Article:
This is very powerful. They are simple strategies of influence. A persuasion of learning how to lead people and influence people in your conversations. So, you’re going to repeat it then affirm what they’re feeling, what they’re thinking and simply bring yourself alongside them.
What’s Next in the Real Estate Script?
And then the second thing is as you do that, as you repeat and affirm, especially if it’s somebody that’s gone negative, once you repeat and affirm them then you can reframe the conversation to lead toward a yes.
You call them or when you knock on their door and they say;
Seller: “I’m sick and tired of hearing from your Realtors…”
You: “I hear you. You’re hearing from Realtors all day long. I know you’re sick and tired of it. I get it so if you had sold the home, where were you thinking of going next?”
Seller: “Well we were moving to the suburbs, but we’re just getting bombarded with agents. We’re tired of it.”
You: “I hear you, so it sounds like making this move is something you would still like to do. Right?”
Now, you did something just very simple with them and that is acknowledging them. You’re repeating and affirming their frustration and then you’re simply reframing the conversation back to what they want. They had the house on the market, they wanted to sell the house and move. They wanted to go somewhere, they wanted to do something different.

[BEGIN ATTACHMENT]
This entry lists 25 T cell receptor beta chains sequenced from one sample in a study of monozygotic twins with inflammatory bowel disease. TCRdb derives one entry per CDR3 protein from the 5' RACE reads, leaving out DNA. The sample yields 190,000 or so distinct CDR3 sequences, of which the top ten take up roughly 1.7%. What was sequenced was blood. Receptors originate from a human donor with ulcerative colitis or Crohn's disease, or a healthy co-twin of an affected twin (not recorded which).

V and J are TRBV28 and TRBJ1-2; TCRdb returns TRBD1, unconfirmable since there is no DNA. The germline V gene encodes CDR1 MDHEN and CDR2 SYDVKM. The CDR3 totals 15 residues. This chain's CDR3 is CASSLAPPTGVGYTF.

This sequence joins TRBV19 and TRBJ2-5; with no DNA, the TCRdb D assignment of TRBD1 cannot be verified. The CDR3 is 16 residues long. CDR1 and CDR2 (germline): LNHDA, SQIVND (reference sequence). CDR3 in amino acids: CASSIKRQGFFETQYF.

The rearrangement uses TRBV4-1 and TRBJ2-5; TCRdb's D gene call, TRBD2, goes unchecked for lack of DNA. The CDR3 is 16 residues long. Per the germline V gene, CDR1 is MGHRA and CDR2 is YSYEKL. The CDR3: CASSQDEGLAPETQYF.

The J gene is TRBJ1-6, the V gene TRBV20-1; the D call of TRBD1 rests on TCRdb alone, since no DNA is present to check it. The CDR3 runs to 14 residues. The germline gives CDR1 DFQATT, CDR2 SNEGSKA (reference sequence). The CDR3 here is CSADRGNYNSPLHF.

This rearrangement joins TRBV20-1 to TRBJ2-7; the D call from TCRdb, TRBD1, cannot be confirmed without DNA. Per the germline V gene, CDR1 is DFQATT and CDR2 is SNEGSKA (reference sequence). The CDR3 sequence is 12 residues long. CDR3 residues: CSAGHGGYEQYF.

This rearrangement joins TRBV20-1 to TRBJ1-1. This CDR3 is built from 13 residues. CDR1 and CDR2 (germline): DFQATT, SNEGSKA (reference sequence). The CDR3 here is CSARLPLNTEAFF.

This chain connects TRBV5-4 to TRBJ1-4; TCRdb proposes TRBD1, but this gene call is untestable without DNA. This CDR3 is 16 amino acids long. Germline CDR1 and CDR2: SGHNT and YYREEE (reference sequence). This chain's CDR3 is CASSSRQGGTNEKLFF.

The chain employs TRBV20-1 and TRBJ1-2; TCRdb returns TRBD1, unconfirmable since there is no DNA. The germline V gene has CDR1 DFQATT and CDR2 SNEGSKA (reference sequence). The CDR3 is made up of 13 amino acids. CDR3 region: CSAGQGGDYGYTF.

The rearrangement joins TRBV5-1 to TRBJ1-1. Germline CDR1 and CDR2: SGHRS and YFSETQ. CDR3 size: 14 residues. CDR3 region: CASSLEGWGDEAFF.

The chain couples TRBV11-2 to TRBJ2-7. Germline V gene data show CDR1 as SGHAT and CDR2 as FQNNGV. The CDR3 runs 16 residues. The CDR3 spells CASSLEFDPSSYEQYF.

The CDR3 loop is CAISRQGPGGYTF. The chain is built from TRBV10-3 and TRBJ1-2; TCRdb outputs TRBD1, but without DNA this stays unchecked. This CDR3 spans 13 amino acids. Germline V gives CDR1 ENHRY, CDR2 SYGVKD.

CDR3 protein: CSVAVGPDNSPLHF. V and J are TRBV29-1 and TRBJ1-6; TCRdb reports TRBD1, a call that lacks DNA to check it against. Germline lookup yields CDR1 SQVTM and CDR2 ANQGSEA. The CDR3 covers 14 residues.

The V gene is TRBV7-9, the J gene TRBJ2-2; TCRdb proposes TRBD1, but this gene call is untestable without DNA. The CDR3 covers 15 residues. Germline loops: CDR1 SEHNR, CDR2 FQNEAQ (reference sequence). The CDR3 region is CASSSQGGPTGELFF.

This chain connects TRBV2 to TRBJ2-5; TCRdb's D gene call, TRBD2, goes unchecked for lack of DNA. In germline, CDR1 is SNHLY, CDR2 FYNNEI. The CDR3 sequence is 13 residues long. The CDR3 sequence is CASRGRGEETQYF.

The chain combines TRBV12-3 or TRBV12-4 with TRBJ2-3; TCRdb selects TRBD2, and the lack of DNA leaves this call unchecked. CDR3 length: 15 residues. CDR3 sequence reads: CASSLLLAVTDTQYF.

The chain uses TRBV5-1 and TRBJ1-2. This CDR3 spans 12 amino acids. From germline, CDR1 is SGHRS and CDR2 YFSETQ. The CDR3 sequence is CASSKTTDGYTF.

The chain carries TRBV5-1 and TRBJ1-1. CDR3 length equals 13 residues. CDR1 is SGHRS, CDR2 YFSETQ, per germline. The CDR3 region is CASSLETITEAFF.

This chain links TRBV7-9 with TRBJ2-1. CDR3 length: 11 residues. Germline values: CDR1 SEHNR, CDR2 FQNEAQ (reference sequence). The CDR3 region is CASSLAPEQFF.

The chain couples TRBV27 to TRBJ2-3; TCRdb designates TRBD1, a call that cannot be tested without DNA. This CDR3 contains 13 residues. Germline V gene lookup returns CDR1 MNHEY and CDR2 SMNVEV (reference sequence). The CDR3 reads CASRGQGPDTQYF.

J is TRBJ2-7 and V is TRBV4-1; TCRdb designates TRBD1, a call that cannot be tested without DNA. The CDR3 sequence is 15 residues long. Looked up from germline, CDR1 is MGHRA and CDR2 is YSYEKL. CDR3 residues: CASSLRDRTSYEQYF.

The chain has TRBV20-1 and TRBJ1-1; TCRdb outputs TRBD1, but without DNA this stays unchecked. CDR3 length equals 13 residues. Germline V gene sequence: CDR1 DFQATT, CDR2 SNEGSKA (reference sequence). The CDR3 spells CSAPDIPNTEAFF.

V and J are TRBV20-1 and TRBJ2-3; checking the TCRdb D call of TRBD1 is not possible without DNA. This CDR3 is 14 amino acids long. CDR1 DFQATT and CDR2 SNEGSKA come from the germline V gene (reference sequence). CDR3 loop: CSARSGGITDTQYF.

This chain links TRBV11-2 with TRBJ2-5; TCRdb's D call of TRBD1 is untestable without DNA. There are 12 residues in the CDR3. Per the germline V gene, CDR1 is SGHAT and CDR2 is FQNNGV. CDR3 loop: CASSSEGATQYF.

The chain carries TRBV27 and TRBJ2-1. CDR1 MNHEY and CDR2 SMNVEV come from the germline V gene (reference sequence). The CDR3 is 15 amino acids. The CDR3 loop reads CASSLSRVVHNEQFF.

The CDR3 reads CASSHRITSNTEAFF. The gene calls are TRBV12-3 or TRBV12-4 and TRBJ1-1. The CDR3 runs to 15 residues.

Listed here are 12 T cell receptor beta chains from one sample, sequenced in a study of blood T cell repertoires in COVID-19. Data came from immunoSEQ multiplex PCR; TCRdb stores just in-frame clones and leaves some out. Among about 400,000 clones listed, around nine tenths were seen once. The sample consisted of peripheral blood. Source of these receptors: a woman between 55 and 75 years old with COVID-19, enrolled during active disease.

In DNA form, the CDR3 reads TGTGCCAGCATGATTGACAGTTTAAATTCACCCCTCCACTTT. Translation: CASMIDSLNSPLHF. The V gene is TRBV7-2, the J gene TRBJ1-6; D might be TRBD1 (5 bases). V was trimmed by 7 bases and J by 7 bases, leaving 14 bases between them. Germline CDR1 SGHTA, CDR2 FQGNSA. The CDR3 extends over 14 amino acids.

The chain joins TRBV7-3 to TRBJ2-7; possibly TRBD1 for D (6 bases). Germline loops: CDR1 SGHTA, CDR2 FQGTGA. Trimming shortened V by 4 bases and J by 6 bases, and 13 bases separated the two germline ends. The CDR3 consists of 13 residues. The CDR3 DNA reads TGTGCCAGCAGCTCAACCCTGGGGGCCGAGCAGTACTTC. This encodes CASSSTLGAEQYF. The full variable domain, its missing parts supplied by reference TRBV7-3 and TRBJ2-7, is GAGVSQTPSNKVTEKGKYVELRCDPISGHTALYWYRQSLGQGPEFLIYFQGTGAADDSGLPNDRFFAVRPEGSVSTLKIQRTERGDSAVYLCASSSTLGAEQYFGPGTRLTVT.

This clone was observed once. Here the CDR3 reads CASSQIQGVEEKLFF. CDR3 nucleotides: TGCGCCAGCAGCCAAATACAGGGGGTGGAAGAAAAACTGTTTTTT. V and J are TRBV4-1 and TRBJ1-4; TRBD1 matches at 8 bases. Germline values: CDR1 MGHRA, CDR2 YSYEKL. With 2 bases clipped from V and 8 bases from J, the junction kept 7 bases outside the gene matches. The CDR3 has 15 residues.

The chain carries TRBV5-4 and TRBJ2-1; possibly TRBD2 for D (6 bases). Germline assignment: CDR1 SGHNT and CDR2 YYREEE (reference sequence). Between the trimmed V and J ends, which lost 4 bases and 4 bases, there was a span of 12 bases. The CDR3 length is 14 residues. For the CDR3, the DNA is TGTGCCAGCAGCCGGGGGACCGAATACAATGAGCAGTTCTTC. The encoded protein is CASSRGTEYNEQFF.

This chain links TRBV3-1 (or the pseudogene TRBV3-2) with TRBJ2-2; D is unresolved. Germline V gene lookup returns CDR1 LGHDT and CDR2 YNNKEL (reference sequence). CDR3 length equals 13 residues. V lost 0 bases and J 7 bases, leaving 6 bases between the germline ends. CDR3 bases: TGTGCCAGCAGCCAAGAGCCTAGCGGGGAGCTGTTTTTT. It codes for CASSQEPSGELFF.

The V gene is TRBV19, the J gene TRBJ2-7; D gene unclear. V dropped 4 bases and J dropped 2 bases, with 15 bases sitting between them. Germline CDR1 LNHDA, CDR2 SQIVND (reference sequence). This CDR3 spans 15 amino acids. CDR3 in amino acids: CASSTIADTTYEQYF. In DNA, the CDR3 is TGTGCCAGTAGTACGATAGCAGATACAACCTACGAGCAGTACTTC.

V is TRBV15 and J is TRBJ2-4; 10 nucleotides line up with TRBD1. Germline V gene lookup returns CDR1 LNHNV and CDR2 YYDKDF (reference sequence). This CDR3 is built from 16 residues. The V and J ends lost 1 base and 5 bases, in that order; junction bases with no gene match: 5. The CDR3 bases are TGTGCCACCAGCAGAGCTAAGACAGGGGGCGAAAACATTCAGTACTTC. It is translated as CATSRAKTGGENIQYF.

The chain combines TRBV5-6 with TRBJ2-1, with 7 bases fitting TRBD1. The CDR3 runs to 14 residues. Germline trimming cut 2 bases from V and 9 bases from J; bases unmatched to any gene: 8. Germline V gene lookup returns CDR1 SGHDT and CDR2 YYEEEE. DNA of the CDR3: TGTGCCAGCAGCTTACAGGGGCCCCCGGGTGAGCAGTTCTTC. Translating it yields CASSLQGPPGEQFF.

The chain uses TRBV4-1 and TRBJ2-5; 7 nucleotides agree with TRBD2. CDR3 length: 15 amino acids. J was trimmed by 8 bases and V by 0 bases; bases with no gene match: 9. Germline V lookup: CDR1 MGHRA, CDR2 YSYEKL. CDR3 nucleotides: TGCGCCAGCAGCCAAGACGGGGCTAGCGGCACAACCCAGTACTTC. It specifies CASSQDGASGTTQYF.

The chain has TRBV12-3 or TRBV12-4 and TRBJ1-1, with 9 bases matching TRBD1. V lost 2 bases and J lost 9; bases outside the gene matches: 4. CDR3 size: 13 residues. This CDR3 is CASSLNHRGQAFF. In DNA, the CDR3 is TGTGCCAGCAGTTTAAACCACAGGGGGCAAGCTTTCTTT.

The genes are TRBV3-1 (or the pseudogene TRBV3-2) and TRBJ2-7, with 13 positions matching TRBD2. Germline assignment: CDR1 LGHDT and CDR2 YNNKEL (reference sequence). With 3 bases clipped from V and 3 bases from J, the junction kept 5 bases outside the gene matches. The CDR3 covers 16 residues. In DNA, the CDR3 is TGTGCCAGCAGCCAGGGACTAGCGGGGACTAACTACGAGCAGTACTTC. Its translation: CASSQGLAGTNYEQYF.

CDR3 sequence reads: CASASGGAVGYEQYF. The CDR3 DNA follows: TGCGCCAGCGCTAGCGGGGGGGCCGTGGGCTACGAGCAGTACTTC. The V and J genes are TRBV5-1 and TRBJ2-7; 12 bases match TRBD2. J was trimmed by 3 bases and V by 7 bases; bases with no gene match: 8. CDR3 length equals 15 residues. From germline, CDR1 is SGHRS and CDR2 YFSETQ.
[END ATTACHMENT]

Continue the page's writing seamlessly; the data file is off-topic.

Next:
This was not the plan so you’re acknowledging they’re upset about the plan failing. However, now you’re going to reframe the conversation to focus on what they did want.
Talk about what they want. What they wanted was not an agent, they didn’t want a list, they didn’t want all that stuff, or they didn’t want to have an appointment. What they wanted is to move. So, you continue with:
“If you could still make this move happen” or
“If you could get your property sold and make the move to San Diego before the end of summer, is that something you would still be excited about?”
Seller: “Well yes!”
That’s what they wanted. They really wanted to be there before the end of summer. Now, what you just did was completely reframing the conversation from them being mad and sick and tired of agents to being wanted to go to San Diego and now you’ve got some influence. You can lead the conversation toward the yes.
We hope this helps you before you map out your scripts. You must learn the skills of what to say, and how to say it. Then as you talk to people, engage those opportunities. Never assume negativity and always expect yes.